Editorial, Opinion

EDITORIAL: BU can do more to better its dining experience

A new Taco Bell Cantina opened up for business on Commonwealth Avenue Wednesday, and this higher-end model of the fast food chain serves up some much-needed relief from the bland array of options on Boston University’s campus. 

Although Taco Bell’s presence is much appreciated, students need more options that take dining points or meal swipes. Adaptations to the pandemic have caused the dining hall’s quality of food and experience to decline, and our only escape from the dining halls are often the bleak options around campus.

Our centrally located one-stop-shop for more traditional fast food is the George Sherman Union, which is very reflective of our campus in that it lacks food variety. We have far too many sandwich and bagel places that bring no culture to our diet. Although BU can’t control the city of Boston’s sparse food options, it sure can control the GSU, and last year’s renovations took away some fan favorites: Cheeseology and Cranberry Farms.

Jun Li/DFP STAFF

So, if we find the GSU or other Grubhub options unsuitable, we head to one of BU’s dining halls, where we see boxes of pre-packaged food sitting out for students. The boxes, however, contain portions adequate for maybe an elementary school student. So, we are forced to continue our search for another box in a sad journey to piece together a full meal.

If we’re being honest, that’s how the dining hall has always been. But at least pre-pandemic, we had vastly more ways to personalize our food and could ask for larger portions or for only the part of the meal we desire. Now, the stations sometimes stand devoid of any staff in sight, so students can’t even try to make requests.

The entire experience is oddly structured and could be executed in a much more productive way.

For starters, mass amounts of food should not be waiting for students to pick up. Our mission of sustainability is completely lost and compromised by using so many unnecessary little boxes. It’s clear that food is being overproduced relative to the number of students who are actually using dining halls. 

Students also bring home many more boxes and meals than they need, because of silly inconveniences with simple fixes. We can’t ask for a side or broccoli or a side of carrots, so those who don’t eat meat must take home a whole box just to eat the vegetable portion of it.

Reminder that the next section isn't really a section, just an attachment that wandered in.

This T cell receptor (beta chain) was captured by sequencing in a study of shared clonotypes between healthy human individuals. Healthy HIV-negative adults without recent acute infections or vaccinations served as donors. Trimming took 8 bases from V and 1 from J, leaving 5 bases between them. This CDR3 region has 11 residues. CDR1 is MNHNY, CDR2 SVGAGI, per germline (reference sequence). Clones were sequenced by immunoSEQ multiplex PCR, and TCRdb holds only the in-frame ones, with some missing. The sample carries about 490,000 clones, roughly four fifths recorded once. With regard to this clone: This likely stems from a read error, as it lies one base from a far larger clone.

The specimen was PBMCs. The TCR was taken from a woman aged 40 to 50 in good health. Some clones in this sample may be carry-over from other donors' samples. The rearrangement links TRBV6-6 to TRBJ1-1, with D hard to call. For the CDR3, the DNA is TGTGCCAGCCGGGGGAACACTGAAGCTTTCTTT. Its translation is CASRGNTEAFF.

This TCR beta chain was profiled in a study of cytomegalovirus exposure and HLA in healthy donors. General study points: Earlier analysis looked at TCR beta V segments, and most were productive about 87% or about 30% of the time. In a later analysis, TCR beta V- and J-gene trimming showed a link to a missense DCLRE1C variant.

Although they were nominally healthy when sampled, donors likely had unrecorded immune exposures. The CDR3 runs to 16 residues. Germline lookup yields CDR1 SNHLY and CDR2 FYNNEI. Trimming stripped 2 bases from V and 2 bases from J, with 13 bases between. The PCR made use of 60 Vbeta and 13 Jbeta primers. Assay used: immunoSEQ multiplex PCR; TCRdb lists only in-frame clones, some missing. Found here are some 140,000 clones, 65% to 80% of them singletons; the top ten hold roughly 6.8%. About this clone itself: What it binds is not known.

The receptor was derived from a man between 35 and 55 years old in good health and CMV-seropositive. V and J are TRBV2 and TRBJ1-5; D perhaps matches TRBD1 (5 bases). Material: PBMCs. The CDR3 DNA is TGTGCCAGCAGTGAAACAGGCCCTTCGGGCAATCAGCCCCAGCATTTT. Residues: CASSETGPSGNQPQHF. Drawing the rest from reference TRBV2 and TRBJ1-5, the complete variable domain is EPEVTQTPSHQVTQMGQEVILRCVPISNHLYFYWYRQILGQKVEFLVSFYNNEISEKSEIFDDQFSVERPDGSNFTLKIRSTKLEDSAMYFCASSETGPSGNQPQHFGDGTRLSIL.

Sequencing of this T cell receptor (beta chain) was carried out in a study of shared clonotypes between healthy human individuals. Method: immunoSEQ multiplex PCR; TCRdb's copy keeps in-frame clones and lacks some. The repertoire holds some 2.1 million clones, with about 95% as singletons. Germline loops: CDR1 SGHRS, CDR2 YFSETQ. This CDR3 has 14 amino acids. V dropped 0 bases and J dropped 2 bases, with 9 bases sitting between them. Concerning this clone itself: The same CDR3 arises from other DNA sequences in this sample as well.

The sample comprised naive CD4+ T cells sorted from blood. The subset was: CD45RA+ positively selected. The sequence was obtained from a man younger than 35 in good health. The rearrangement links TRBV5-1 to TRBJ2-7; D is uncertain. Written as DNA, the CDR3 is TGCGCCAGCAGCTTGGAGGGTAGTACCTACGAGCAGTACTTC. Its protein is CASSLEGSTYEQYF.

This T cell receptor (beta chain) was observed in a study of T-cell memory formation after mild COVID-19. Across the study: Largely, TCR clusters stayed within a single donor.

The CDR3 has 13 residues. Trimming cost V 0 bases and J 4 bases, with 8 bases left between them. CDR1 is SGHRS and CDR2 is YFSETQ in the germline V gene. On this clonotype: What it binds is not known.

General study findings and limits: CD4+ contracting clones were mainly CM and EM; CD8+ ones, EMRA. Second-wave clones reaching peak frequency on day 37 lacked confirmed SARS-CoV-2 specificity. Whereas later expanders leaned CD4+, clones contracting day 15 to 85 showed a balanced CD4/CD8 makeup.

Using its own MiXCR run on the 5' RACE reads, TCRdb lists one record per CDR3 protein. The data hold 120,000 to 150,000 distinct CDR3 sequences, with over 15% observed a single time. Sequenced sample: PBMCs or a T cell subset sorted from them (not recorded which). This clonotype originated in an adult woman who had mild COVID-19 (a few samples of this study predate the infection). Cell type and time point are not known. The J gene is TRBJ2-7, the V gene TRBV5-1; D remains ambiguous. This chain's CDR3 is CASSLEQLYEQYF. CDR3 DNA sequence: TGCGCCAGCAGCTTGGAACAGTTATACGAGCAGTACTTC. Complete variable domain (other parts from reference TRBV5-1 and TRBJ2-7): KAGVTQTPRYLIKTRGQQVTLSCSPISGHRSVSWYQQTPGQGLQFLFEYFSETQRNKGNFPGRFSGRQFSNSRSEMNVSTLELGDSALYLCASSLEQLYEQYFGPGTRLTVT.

Let’s expand on the lack of vegetables. Dining halls offer devastatingly few options besides the small containers of kidney beans at the salad bar and whatever they’re offering at the gluten-free station. 

Also, could such a wealthy institution splurge on some berries? Our fruit consumption consists of bananas, apples and honeydew melons. The saddest part is, we can’t even rely on the strawberry puree from the waffle station to fix our berry craving.

And we can’t even use our dining points for healthy options, because we don’t really have such options to begin with. Healthy Blends, our tried and true spot for great smoothies, is gone for the semester, so our options on campus are limited to Subway and a bootleg Sweetgreen.

So, we are barren of fruit and vegetables, yet over-supplied with bread and bagels. 

The poor freshmen have been deprived of the exhilarating dining experience of making your own waffle or watching your sandwich toast in the oven. Even the best part — bringing in your own tupperware and trying to sneak out food —  is impossible when everyone walks out with their bright red bags and four cardboard boxes full of food. 

We need a simple, consistent menu that offers stations where we can customize our meals to our liking. And the menu needs to be something we can count on. Too often, we visit the dining hall only to see food that either doesn’t line up with the website menu or does not match the description on its station’s sign.

Currently, the dining hall cleaning times are the same across campus. This is actually highly inconvenient, and the gaps during which the dining halls are closed are often times that students would like to eat. It’s possible to always have one dining hall open at any time — the University can accomplish this by setting different cleaning hours at each one.

BU can get back on track toward a great dining hall experience if it changes its tactics just a bit. The goal should be to entice students with familiar meals they can always depend on, and a great way to do that is by having designated stations — a Mexican line, Italian line, Chinese line and so on — students can consistently depend on. BU can also add more themed nights to spice up our meal times. 

Students need better options for dining. With some creativity — and more salt and pepper — the University can adjust the dining hall and other campus eateries to better accommodate for an unavoidably lackluster school year.

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